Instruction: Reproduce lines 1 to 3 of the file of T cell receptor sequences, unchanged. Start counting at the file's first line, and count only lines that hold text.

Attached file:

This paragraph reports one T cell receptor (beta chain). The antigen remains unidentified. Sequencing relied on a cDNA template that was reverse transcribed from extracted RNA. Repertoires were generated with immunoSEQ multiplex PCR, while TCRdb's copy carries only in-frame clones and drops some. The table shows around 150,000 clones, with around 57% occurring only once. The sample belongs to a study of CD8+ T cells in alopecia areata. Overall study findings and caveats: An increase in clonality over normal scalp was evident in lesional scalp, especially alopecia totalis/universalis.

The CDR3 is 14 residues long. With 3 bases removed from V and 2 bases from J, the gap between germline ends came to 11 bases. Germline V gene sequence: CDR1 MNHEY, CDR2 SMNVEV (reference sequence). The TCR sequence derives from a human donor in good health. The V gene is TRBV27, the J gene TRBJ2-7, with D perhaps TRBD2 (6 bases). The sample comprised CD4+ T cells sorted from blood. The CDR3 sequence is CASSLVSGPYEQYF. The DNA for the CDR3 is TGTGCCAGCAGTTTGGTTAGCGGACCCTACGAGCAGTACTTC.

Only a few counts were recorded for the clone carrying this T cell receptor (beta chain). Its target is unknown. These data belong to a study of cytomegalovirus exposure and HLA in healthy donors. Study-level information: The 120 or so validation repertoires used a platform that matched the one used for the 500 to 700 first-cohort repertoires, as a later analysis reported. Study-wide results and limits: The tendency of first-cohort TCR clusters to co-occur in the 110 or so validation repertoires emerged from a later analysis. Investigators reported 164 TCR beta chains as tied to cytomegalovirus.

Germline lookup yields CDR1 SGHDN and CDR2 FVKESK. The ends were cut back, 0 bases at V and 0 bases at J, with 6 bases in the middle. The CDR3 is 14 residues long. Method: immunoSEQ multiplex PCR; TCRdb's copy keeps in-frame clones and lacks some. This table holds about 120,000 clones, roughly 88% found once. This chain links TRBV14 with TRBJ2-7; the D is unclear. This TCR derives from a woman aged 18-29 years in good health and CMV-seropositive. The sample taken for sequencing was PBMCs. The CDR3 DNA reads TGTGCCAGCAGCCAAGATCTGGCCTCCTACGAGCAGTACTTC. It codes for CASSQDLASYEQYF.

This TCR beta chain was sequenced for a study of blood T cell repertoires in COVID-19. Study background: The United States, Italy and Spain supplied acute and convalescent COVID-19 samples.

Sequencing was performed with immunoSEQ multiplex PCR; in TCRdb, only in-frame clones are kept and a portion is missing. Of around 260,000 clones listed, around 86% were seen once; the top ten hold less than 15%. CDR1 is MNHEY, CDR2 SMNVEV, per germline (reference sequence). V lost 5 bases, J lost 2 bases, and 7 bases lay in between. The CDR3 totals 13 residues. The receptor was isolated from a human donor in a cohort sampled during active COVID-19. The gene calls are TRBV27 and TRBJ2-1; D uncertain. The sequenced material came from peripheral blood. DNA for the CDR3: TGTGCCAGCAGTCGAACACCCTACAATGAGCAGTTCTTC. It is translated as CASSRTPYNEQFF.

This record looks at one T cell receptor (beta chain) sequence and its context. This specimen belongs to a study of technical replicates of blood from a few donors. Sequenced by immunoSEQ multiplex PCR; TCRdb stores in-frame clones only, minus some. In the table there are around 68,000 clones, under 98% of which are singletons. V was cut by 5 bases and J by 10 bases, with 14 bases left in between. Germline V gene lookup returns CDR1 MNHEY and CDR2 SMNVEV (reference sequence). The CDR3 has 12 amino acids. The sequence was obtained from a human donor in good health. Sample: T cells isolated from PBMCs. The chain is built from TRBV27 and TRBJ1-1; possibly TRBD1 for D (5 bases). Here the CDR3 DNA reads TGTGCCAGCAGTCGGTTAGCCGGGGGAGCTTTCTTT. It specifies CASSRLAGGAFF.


This paragraph reports one T cell receptor (beta chain). The antigen remains unidentified. Sequencing relied on a cDNA template that was reverse transcribed from extracted RNA. Repertoires were generated with immunoSEQ multiplex PCR, while TCRdb's copy carries only in-frame clones and drops some. The table shows around 150,000 clones, with around 57% occurring only once. The sample belongs to a study of CD8+ T cells in alopecia areata. Overall study findings and caveats: An increase in clonality over normal scalp was evident in lesional scalp, especially alopecia totalis/universalis.

The CDR3 is 14 residues long. With 3 bases removed from V and 2 bases from J, the gap between germline ends came to 11 bases. Germline V gene sequence: CDR1 MNHEY, CDR2 SMNVEV (reference sequence). The TCR sequence derives from a human donor in good health. The V gene is TRBV27, the J gene TRBJ2-7, with D perhaps TRBD2 (6 bases). The sample comprised CD4+ T cells sorted from blood. The CDR3 sequence is CASSLVSGPYEQYF. The DNA for the CDR3 is TGTGCCAGCAGTTTGGTTAGCGGACCCTACGAGCAGTACTTC.

Only a few counts were recorded for the clone carrying this T cell receptor (beta chain). Its target is unknown. These data belong to a study of cytomegalovirus exposure and HLA in healthy donors. Study-level information: The 120 or so validation repertoires used a platform that matched the one used for the 500 to 700 first-cohort repertoires, as a later analysis reported. Study-wide results and limits: The tendency of first-cohort TCR clusters to co-occur in the 110 or so validation repertoires emerged from a later analysis. Investigators reported 164 TCR beta chains as tied to cytomegalovirus.